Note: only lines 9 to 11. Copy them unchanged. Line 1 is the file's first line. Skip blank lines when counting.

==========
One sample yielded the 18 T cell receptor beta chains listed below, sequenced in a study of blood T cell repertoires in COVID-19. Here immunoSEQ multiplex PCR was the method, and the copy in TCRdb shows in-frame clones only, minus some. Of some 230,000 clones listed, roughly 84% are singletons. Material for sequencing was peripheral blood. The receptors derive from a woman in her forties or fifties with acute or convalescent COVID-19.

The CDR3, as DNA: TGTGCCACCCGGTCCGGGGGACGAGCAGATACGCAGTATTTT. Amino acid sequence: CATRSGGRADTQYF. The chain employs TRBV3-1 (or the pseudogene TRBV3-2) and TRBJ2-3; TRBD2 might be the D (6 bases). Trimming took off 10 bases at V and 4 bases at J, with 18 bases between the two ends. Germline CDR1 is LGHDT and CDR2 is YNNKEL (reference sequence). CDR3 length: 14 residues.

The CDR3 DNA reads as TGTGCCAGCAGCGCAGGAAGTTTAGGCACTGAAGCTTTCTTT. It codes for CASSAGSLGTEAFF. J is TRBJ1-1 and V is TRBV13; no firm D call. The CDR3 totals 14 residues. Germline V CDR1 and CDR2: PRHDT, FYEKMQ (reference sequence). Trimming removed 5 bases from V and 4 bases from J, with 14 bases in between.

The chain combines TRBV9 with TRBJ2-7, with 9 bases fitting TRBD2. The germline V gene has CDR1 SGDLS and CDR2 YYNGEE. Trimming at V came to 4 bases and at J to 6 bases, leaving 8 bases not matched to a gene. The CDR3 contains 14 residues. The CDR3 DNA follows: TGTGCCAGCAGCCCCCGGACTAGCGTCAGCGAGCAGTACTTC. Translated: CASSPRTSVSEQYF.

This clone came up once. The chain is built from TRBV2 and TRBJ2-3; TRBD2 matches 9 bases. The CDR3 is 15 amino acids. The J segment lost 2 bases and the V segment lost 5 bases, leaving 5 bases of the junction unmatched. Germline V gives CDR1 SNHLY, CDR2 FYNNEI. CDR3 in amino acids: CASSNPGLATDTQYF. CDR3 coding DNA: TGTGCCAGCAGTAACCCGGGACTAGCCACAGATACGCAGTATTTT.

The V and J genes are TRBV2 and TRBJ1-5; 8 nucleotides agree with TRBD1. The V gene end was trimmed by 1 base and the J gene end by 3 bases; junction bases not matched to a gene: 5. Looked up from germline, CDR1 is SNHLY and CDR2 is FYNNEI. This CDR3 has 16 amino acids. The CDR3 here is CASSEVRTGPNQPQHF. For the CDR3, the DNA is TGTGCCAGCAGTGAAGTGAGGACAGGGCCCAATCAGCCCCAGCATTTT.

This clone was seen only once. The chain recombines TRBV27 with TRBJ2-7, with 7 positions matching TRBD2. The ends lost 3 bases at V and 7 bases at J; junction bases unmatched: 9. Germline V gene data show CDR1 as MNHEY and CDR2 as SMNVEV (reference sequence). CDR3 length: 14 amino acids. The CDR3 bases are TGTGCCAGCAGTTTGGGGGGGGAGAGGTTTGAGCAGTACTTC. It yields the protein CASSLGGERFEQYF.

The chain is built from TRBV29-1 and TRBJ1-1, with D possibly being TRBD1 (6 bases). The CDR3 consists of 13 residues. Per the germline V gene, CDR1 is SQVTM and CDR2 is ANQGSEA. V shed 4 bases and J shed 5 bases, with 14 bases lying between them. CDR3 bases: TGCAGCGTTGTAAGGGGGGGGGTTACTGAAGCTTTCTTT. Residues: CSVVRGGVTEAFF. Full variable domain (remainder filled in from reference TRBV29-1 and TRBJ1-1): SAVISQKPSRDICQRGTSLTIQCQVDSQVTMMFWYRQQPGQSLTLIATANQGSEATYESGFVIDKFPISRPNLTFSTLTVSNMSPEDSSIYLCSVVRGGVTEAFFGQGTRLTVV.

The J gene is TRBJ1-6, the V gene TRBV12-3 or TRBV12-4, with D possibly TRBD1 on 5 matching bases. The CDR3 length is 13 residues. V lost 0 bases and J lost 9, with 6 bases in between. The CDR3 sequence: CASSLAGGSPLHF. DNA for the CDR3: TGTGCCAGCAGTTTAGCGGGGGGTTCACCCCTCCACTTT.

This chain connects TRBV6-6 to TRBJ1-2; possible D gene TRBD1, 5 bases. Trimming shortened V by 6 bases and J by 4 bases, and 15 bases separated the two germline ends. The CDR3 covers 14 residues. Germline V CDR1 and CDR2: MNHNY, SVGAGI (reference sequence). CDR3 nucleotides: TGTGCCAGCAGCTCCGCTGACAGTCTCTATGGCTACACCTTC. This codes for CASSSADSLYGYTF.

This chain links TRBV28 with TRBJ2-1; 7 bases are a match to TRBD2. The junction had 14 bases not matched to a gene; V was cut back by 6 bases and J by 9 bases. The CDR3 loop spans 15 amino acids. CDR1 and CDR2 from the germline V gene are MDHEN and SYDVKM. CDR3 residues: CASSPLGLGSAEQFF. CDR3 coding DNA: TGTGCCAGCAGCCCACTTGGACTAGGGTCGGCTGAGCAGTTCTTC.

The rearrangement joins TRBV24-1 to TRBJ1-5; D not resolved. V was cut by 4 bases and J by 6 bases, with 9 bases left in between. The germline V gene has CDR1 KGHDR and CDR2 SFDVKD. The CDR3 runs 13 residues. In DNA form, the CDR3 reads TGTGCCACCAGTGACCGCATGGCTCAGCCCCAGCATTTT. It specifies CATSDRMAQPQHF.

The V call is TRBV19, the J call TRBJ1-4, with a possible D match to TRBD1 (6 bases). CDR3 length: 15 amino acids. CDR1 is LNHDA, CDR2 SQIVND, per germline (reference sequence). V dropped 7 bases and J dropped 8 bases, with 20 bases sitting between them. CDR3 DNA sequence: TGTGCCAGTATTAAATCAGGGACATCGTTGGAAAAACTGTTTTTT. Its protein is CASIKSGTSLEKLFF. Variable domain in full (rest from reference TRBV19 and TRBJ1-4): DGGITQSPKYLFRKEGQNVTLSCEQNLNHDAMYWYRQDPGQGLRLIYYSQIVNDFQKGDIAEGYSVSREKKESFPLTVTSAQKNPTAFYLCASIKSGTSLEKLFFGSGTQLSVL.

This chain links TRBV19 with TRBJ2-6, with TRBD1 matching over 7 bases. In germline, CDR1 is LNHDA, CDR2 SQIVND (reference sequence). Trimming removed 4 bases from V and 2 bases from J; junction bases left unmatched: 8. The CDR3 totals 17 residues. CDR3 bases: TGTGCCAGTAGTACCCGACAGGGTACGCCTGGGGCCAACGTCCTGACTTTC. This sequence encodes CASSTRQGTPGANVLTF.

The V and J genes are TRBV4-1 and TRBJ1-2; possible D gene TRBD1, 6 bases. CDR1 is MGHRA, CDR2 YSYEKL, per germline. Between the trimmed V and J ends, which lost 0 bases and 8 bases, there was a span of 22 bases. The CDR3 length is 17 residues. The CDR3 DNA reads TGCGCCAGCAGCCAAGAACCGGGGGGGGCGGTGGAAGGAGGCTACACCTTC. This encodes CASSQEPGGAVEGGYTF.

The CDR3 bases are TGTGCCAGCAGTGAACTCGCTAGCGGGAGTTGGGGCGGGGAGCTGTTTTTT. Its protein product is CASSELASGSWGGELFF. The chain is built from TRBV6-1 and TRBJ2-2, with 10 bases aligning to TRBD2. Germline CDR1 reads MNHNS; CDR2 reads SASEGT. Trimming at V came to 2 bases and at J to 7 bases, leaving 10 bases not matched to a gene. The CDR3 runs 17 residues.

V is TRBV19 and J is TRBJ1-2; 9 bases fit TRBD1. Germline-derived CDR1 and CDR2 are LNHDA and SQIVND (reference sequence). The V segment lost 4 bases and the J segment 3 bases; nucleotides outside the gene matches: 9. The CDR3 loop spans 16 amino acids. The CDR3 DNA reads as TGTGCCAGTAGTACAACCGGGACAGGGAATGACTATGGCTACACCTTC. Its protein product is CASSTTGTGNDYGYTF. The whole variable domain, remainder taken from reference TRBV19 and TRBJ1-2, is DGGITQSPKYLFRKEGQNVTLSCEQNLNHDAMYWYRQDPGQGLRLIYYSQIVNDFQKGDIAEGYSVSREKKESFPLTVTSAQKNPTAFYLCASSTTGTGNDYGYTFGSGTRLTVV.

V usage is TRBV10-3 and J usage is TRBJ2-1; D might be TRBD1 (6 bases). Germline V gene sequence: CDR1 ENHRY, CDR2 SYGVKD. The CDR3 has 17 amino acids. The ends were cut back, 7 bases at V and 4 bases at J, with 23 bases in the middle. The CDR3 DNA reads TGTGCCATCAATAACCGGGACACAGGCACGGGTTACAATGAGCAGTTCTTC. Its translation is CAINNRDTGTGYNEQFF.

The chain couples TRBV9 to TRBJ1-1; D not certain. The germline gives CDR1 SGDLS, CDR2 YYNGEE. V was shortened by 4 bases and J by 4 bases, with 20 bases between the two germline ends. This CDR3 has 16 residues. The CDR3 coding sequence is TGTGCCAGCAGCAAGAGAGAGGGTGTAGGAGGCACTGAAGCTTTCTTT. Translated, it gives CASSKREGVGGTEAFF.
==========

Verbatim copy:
The J gene is TRBJ1-6, the V gene TRBV12-3 or TRBV12-4, with D possibly TRBD1 on 5 matching bases. The CDR3 length is 13 residues. V lost 0 bases and J lost 9, with 6 bases in between. The CDR3 sequence: CASSLAGGSPLHF. DNA for the CDR3: TGTGCCAGCAGTTTAGCGGGGGGTTCACCCCTCCACTTT.

This chain connects TRBV6-6 to TRBJ1-2; possible D gene TRBD1, 5 bases. Trimming shortened V by 6 bases and J by 4 bases, and 15 bases separated the two germline ends. The CDR3 covers 14 residues. Germline V CDR1 and CDR2: MNHNY, SVGAGI (reference sequence). CDR3 nucleotides: TGTGCCAGCAGCTCCGCTGACAGTCTCTATGGCTACACCTTC. This codes for CASSSADSLYGYTF.

This chain links TRBV28 with TRBJ2-1; 7 bases are a match to TRBD2. The junction had 14 bases not matched to a gene; V was cut back by 6 bases and J by 9 bases. The CDR3 loop spans 15 amino acids. CDR1 and CDR2 from the germline V gene are MDHEN and SYDVKM. CDR3 residues: CASSPLGLGSAEQFF. CDR3 coding DNA: TGTGCCAGCAGCCCACTTGGACTAGGGTCGGCTGAGCAGTTCTTC.